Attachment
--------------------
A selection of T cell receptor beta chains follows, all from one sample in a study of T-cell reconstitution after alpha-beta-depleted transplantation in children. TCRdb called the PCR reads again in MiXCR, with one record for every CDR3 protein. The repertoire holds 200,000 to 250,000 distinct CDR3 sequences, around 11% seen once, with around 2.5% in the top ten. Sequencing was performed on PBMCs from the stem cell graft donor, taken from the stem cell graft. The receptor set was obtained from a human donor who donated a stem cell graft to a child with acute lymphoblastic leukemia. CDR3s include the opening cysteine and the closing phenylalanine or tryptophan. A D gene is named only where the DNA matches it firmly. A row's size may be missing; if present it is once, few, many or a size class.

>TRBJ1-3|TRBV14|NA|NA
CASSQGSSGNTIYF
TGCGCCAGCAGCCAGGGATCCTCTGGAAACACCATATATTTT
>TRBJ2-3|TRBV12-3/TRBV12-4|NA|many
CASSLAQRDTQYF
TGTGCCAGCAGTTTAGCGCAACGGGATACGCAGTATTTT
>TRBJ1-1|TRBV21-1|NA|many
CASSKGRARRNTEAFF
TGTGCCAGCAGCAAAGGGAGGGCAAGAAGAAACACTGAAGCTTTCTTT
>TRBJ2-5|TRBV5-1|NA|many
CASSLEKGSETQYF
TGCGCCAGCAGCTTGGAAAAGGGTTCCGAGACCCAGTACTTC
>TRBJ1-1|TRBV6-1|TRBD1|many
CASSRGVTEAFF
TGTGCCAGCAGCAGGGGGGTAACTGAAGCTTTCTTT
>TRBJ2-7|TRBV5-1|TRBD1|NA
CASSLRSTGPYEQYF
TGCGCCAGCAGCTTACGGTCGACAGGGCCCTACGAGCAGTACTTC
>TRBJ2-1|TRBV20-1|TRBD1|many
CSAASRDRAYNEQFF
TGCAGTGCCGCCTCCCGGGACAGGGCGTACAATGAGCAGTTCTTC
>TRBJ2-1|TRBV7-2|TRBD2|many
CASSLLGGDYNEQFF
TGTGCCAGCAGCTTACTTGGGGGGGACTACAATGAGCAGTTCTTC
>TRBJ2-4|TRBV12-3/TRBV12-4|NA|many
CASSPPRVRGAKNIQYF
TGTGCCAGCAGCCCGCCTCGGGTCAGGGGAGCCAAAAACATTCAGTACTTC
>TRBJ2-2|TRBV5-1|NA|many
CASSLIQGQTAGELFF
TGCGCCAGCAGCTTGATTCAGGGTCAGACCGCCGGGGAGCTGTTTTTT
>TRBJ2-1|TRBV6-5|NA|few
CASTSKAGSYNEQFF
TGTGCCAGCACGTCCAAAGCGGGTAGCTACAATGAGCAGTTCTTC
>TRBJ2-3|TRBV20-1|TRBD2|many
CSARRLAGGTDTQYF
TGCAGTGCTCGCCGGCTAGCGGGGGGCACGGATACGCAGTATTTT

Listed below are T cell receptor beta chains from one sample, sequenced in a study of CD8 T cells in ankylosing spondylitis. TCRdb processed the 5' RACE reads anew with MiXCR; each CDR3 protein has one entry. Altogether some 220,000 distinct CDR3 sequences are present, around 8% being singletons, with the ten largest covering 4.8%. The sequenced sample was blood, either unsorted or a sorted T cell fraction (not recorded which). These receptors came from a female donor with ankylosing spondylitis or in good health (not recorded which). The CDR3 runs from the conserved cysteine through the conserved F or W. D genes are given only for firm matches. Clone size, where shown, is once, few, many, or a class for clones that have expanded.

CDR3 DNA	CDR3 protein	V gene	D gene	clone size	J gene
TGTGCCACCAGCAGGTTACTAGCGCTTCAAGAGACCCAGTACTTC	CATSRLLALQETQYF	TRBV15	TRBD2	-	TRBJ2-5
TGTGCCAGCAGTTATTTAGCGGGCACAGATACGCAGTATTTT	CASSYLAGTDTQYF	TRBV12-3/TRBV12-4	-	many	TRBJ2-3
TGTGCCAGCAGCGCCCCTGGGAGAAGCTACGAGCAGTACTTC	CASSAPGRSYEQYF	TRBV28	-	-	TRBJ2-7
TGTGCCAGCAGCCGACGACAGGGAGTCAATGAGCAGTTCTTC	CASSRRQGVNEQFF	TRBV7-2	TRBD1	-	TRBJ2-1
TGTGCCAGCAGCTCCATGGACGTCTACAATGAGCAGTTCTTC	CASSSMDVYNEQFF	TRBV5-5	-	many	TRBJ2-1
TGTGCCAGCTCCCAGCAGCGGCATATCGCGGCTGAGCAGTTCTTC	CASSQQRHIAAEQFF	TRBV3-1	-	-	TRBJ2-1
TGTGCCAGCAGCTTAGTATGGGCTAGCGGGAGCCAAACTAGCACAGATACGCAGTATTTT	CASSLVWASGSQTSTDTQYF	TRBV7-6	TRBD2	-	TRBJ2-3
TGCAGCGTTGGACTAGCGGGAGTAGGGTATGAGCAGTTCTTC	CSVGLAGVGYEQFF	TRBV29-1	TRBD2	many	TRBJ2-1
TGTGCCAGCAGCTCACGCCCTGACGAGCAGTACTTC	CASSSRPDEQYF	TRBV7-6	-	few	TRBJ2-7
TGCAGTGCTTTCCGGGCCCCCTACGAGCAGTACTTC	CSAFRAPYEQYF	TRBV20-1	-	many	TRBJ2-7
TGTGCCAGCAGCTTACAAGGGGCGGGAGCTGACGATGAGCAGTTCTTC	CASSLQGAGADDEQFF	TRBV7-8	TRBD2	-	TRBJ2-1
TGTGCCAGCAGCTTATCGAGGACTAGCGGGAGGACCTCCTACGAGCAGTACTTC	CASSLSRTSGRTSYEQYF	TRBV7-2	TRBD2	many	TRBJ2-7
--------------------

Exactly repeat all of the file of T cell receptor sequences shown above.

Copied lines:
A selection of T cell receptor beta chains follows, all from one sample in a study of T-cell reconstitution after alpha-beta-depleted transplantation in children. TCRdb called the PCR reads again in MiXCR, with one record for every CDR3 protein. The repertoire holds 200,000 to 250,000 distinct CDR3 sequences, around 11% seen once, with around 2.5% in the top ten. Sequencing was performed on PBMCs from the stem cell graft donor, taken from the stem cell graft. The receptor set was obtained from a human donor who donated a stem cell graft to a child with acute lymphoblastic leukemia. CDR3s include the opening cysteine and the closing phenylalanine or tryptophan. A D gene is named only where the DNA matches it firmly. A row's size may be missing; if present it is once, few, many or a size class.

>TRBJ1-3|TRBV14|NA|NA
CASSQGSSGNTIYF
TGCGCCAGCAGCCAGGGATCCTCTGGAAACACCATATATTTT
>TRBJ2-3|TRBV12-3/TRBV12-4|NA|many
CASSLAQRDTQYF
TGTGCCAGCAGTTTAGCGCAACGGGATACGCAGTATTTT
>TRBJ1-1|TRBV21-1|NA|many
CASSKGRARRNTEAFF
TGTGCCAGCAGCAAAGGGAGGGCAAGAAGAAACACTGAAGCTTTCTTT
>TRBJ2-5|TRBV5-1|NA|many
CASSLEKGSETQYF
TGCGCCAGCAGCTTGGAAAAGGGTTCCGAGACCCAGTACTTC
>TRBJ1-1|TRBV6-1|TRBD1|many
CASSRGVTEAFF
TGTGCCAGCAGCAGGGGGGTAACTGAAGCTTTCTTT
>TRBJ2-7|TRBV5-1|TRBD1|NA
CASSLRSTGPYEQYF
TGCGCCAGCAGCTTACGGTCGACAGGGCCCTACGAGCAGTACTTC
>TRBJ2-1|TRBV20-1|TRBD1|many
CSAASRDRAYNEQFF
TGCAGTGCCGCCTCCCGGGACAGGGCGTACAATGAGCAGTTCTTC
>TRBJ2-1|TRBV7-2|TRBD2|many
CASSLLGGDYNEQFF
TGTGCCAGCAGCTTACTTGGGGGGGACTACAATGAGCAGTTCTTC
>TRBJ2-4|TRBV12-3/TRBV12-4|NA|many
CASSPPRVRGAKNIQYF
TGTGCCAGCAGCCCGCCTCGGGTCAGGGGAGCCAAAAACATTCAGTACTTC
>TRBJ2-2|TRBV5-1|NA|many
CASSLIQGQTAGELFF
TGCGCCAGCAGCTTGATTCAGGGTCAGACCGCCGGGGAGCTGTTTTTT
>TRBJ2-1|TRBV6-5|NA|few
CASTSKAGSYNEQFF
TGTGCCAGCACGTCCAAAGCGGGTAGCTACAATGAGCAGTTCTTC
>TRBJ2-3|TRBV20-1|TRBD2|many
CSARRLAGGTDTQYF
TGCAGTGCTCGCCGGCTAGCGGGGGGCACGGATACGCAGTATTTT

Listed below are T cell receptor beta chains from one sample, sequenced in a study of CD8 T cells in ankylosing spondylitis. TCRdb processed the 5' RACE reads anew with MiXCR; each CDR3 protein has one entry. Altogether some 220,000 distinct CDR3 sequences are present, around 8% being singletons, with the ten largest covering 4.8%. The sequenced sample was blood, either unsorted or a sorted T cell fraction (not recorded which). These receptors came from a female donor with ankylosing spondylitis or in good health (not recorded which). The CDR3 runs from the conserved cysteine through the conserved F or W. D genes are given only for firm matches. Clone size, where shown, is once, few, many, or a class for clones that have expanded.

CDR3 DNA	CDR3 protein	V gene	D gene	clone size	J gene
TGTGCCACCAGCAGGTTACTAGCGCTTCAAGAGACCCAGTACTTC	CATSRLLALQETQYF	TRBV15	TRBD2	-	TRBJ2-5
TGTGCCAGCAGTTATTTAGCGGGCACAGATACGCAGTATTTT	CASSYLAGTDTQYF	TRBV12-3/TRBV12-4	-	many	TRBJ2-3
TGTGCCAGCAGCGCCCCTGGGAGAAGCTACGAGCAGTACTTC	CASSAPGRSYEQYF	TRBV28	-	-	TRBJ2-7
TGTGCCAGCAGCCGACGACAGGGAGTCAATGAGCAGTTCTTC	CASSRRQGVNEQFF	TRBV7-2	TRBD1	-	TRBJ2-1
TGTGCCAGCAGCTCCATGGACGTCTACAATGAGCAGTTCTTC	CASSSMDVYNEQFF	TRBV5-5	-	many	TRBJ2-1
TGTGCCAGCTCCCAGCAGCGGCATATCGCGGCTGAGCAGTTCTTC	CASSQQRHIAAEQFF	TRBV3-1	-	-	TRBJ2-1
TGTGCCAGCAGCTTAGTATGGGCTAGCGGGAGCCAAACTAGCACAGATACGCAGTATTTT	CASSLVWASGSQTSTDTQYF	TRBV7-6	TRBD2	-	TRBJ2-3
TGCAGCGTTGGACTAGCGGGAGTAGGGTATGAGCAGTTCTTC	CSVGLAGVGYEQFF	TRBV29-1	TRBD2	many	TRBJ2-1
TGTGCCAGCAGCTCACGCCCTGACGAGCAGTACTTC	CASSSRPDEQYF	TRBV7-6	-	few	TRBJ2-7
TGCAGTGCTTTCCGGGCCCCCTACGAGCAGTACTTC	CSAFRAPYEQYF	TRBV20-1	-	many	TRBJ2-7
TGTGCCAGCAGCTTACAAGGGGCGGGAGCTGACGATGAGCAGTTCTTC	CASSLQGAGADDEQFF	TRBV7-8	TRBD2	-	TRBJ2-1
TGTGCCAGCAGCTTATCGAGGACTAGCGGGAGGACCTCCTACGAGCAGTACTTC	CASSLSRTSGRTSYEQYF	TRBV7-2	TRBD2	many	TRBJ2-7